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A Sea Without Fish: Life in the Ordovician Sea of the Cincinnati Region (Life of the Past)by David L. Meyer
Synopses & Reviews
The region around Cincinnati, Ohio, is known throughout the world for the abundant and beautiful fossils found in limestones and shales that were deposited as sediments on the sea floor during the Ordovician Period, about 450 million years ago--some 250 million years before the dinosaurs lived. In Ordovician time, the shallow sea that covered much of what is now the North American continent teemed with marine life. The Cincinnati area has yielded some of the world's most abundant and best-preserved fossils of invertebrate animals such as trilobites, bryozoans, brachiopods, molluscs, echinoderms, and graptolites. So famous are the Ordovician fossils and rocks of the Cincinnati region that geologists use the term "Cincinnatian" for strata of the same age all over North America. This book synthesizes more than 150 years of research on this fossil treasure-trove, describing and illustrating the fossils, the life habits of the animals represented, their communities, and living relatives, as well as the nature of the rock strata in which they are found and the environmental conditions of the ancient sea.
Book News Annotation:
Four hundred and fifty million years ago the Cincinnati basin was an inland sea populated by brachiopods, mollusks, echinoderms and others like them. Meyer (geology, University of Cincinnati) and Davis (biology and geology, College of Mount St. Joseph, Cincinnati) take the reader on the tour of this sea, the creatures that lived in it and the first people to study them. The book is intended for students and interested amateurs. Technical terms are given in boldface and defined in a glossary. The system of naming biological units is carefully explained. The book begins with an often humorous account of early paleologists in the Cincinnati area, most of whom collected fossils as a hobby. Following chapters deal with each species and are enlivened by many illustrations of fossils and the make-up of the animal. Color plates show the fossils as well as their living decedents. The authors make suggestions for further reading at a general level as well as offering an extensive bibliography for more serious students. Annotation ©2009 Book News, Inc., Portland, OR (booknews.com)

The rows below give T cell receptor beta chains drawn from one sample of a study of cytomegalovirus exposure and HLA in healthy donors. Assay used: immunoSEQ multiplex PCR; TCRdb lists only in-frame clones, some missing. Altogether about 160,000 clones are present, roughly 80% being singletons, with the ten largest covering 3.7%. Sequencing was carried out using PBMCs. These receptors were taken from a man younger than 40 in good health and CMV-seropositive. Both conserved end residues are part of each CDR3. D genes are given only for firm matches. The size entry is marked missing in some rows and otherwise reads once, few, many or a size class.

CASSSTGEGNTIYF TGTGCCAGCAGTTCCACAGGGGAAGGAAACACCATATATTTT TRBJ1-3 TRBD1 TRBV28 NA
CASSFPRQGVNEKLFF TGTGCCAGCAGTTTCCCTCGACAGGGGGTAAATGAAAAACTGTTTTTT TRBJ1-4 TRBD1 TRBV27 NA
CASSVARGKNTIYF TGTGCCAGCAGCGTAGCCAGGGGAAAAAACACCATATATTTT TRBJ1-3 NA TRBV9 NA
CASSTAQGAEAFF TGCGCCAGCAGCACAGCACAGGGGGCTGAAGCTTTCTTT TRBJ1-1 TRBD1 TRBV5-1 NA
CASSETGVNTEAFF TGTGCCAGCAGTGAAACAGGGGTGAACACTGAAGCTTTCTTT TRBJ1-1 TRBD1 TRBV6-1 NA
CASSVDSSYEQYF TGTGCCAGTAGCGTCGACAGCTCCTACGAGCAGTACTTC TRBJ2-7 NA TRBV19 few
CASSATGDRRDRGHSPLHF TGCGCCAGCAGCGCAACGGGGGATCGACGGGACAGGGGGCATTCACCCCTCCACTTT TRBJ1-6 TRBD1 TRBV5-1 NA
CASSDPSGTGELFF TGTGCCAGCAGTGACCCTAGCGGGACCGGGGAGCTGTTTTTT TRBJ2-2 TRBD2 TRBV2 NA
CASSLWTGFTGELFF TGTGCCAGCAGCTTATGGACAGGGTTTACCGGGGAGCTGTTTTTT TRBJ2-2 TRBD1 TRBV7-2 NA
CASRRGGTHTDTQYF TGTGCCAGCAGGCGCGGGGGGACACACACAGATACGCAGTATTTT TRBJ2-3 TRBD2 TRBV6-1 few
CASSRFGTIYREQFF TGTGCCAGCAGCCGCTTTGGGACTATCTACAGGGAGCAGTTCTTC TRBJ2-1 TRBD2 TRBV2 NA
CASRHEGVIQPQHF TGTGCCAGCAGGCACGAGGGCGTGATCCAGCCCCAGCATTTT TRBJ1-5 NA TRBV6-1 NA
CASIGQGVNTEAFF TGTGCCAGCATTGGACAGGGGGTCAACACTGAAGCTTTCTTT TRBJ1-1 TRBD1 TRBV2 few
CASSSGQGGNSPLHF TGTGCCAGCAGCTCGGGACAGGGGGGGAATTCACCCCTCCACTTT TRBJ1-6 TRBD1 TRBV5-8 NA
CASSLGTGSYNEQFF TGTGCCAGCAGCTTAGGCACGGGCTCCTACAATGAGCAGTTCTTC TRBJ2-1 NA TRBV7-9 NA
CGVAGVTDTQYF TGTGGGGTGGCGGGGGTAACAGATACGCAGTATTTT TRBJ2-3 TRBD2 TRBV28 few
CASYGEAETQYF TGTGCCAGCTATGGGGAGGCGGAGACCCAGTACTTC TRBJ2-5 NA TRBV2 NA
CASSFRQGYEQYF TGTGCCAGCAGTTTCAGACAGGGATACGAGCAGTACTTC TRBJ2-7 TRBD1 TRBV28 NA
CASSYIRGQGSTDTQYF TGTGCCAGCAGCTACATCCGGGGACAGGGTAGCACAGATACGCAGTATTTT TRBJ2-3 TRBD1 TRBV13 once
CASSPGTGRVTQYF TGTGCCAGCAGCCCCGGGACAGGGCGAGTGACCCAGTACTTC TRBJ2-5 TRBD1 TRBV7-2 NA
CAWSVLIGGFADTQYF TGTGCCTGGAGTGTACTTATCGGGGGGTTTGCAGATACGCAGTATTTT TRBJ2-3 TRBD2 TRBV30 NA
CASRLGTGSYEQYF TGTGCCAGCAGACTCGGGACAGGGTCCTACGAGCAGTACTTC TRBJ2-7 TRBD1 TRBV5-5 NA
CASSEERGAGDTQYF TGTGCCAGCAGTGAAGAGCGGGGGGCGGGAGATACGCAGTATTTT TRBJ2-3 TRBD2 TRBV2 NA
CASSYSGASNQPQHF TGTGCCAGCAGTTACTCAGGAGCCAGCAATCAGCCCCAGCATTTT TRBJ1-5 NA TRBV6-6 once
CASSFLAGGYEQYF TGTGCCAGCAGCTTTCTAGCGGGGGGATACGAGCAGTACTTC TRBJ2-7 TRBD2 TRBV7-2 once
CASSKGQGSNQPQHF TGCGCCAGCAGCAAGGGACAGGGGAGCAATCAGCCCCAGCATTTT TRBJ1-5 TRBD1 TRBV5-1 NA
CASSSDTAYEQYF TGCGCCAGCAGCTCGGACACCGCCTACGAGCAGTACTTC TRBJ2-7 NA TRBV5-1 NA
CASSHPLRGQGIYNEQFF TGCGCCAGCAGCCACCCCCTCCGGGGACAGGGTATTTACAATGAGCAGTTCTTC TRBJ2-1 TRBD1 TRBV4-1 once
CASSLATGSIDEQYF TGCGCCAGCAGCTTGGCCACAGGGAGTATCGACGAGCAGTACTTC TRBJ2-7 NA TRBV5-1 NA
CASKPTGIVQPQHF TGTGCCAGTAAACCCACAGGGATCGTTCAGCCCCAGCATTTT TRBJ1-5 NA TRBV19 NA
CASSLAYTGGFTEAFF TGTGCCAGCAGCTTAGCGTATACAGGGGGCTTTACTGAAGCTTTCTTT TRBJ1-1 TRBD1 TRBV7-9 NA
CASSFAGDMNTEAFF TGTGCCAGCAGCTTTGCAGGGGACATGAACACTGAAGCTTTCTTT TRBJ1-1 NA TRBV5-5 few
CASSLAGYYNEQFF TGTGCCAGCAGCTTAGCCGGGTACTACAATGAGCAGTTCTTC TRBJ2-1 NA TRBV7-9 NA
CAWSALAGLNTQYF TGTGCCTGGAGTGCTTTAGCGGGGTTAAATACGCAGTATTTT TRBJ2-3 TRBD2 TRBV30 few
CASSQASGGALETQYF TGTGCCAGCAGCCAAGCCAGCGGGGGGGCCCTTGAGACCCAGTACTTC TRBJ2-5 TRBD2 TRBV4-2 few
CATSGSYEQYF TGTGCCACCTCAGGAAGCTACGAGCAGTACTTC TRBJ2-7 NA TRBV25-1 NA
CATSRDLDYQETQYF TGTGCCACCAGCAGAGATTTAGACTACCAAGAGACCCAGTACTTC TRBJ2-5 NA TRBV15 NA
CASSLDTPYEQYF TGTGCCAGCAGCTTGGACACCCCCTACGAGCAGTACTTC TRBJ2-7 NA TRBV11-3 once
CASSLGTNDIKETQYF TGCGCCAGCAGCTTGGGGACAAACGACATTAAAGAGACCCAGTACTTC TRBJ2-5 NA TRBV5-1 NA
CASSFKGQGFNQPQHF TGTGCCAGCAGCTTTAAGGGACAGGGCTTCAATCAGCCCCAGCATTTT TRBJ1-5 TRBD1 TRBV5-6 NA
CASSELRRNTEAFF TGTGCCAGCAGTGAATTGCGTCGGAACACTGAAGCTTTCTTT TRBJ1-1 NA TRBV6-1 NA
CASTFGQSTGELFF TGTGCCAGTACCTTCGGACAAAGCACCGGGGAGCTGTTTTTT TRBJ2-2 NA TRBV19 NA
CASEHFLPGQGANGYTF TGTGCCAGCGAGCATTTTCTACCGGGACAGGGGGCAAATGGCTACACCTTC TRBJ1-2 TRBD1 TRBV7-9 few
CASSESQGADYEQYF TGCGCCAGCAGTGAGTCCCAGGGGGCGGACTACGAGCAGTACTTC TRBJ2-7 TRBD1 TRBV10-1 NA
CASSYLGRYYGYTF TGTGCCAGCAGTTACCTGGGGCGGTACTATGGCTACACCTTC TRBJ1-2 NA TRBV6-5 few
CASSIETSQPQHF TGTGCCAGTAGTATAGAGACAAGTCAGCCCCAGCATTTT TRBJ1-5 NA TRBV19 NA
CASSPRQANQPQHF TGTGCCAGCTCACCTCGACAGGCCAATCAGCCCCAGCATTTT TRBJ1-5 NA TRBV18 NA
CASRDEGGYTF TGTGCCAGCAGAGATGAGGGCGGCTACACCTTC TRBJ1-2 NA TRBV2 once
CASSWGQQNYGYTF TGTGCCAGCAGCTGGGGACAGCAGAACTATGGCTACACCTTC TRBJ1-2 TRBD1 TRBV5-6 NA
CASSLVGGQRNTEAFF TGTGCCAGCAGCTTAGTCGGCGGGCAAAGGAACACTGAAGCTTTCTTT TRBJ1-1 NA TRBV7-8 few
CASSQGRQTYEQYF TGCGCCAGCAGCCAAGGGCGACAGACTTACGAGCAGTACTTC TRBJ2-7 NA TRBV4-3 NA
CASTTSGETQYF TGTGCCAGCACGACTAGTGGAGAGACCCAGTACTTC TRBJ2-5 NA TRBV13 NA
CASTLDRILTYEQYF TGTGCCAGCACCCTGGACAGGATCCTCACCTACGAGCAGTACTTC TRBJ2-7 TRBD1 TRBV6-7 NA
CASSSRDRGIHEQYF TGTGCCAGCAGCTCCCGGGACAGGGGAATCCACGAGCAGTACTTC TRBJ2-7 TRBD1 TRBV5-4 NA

An introduction to the rocks, fossils, and ancient sea-dwelling animals of the Cincinnatian
About the Author
David L. Meyer is Professor of Geology at the University of Cincinnati. He lives in Cincinnati, Ohio.
Richard Arnold Davis is Professor of Biology and Geology at the College of Mount St. Joseph in Cincinnati. He lives in Cincinnati, Ohio.
Steven M. Holland is Professor of Geology at the University of Georgia, Athens. He lives in Athens, Georgia.
Table of Contents
List of Repositories of Fossils Illustrated in This Book
2. Science in the Hinterland: The Cincinnati School of Paleontology
3. Naming and Classifying Organisms
4. Rocks, Fossils, and Time
5. Algae: The Base of the Food Chain
6. Poriferans and Cnidarians: Sponges, Corals, and Jellyfish
7. Bryozoans: "Twigs and Bones"
8. Brachiopods: The Other Bivalves
9. Molluscs: Hard but with a Soft Center
10. Annelids and Wormlike Fossils
11. Arthropods: Trilobites and Other legged Creatures
12. Echinoderms: A World Unto Themselves
13. Graptolites and Conodonts: Our Closest Relatives?
14. Trace Fossils: Tracks, Trails, and Burrows
15. Paleoeography and Paleoenvironment, by Steven M. Holland
16. Life in The Cincinnatian Sea
Appendix 1: Resources
Appendix 2: Individuals and Institutions Associated with the Cincinnati Region
What Our Readers Are Saying
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